4. 建议为公共交通立法在市十五届人大三次会议上,王春杰代表还带来了一条关于北京市城市公共交通发展条例的立法建议。
5. Mr. Carmichael watched him anxiously. It was necessary to ask some questions, but they must be put quietly and with caution.
6.   'Mr. Rochester would be glad if you and your pupil would take teawith him in the drawing-room this evening,' said she: 'he has beenso much engaged all day that he could not ask to see you before.'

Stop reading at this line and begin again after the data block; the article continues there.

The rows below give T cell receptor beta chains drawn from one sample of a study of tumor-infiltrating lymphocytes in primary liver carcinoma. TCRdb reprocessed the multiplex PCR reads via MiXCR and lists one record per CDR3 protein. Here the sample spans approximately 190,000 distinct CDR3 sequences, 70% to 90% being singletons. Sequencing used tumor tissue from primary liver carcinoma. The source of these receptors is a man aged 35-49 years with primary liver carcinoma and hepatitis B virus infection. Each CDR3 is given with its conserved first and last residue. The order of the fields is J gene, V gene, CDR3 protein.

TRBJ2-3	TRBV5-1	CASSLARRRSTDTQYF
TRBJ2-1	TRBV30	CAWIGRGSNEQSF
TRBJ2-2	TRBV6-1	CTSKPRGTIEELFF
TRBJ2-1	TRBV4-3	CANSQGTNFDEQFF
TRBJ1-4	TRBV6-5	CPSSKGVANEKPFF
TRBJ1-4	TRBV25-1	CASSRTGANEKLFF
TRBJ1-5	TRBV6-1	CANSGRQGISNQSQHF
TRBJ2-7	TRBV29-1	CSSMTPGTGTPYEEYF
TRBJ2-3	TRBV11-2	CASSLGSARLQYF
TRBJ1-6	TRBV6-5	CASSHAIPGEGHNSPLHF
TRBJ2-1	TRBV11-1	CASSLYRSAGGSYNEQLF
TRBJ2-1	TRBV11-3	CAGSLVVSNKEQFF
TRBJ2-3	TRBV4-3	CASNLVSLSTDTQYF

1. 劳动力价格和剩余价值的量的变化
2. 1. How to make pancakes
3.   "Never."

网友评论(70223 / 39248 )

  • 1:李志宏 2020-07-24 23:05:45

    Horowitz, speaking to radio station RTE, said he was keen to keep the new Bond true to the 1950s creation.

  • 2:万钧 2020-07-28 23:05:45


  • 3:肖欢欢 2020-08-01 23:05:45


  • 4:赵正修 2020-08-01 23:05:45


  • 5:吴君 2020-07-24 23:05:45


  • 6:张院生 2020-08-01 23:05:45

      The captain stared at me in amazement, but was presently convinced that I was indeed speaking the truth, and rejoiced greatly at my escape.

  • 7:徐叔威 2020-08-03 23:05:45